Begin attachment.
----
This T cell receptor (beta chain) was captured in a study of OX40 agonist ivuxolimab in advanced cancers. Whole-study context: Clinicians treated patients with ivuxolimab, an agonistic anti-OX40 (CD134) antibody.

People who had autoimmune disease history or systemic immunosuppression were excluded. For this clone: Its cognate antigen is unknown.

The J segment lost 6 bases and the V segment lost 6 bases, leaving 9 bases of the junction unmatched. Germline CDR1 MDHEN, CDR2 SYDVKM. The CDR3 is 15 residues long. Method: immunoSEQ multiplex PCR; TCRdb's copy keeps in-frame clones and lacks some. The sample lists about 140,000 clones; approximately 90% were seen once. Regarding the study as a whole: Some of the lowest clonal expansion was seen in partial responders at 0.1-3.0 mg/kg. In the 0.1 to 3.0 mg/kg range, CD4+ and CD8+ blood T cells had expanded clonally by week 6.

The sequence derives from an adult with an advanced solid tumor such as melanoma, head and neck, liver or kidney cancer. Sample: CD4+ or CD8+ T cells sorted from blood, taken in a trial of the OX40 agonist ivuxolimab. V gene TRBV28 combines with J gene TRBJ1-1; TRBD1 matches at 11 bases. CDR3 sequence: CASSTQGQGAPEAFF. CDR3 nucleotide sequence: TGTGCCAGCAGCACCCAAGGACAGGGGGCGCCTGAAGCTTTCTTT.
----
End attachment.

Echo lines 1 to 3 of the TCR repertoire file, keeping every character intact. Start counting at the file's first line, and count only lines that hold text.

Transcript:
This T cell receptor (beta chain) was captured in a study of OX40 agonist ivuxolimab in advanced cancers. Whole-study context: Clinicians treated patients with ivuxolimab, an agonistic anti-OX40 (CD134) antibody.

People who had autoimmune disease history or systemic immunosuppression were excluded. For this clone: Its cognate antigen is unknown.

The J segment lost 6 bases and the V segment lost 6 bases, leaving 9 bases of the junction unmatched. Germline CDR1 MDHEN, CDR2 SYDVKM. The CDR3 is 15 residues long. Method: immunoSEQ multiplex PCR; TCRdb's copy keeps in-frame clones and lacks some. The sample lists about 140,000 clones; approximately 90% were seen once. Regarding the study as a whole: Some of the lowest clonal expansion was seen in partial responders at 0.1-3.0 mg/kg. In the 0.1 to 3.0 mg/kg range, CD4+ and CD8+ blood T cells had expanded clonally by week 6.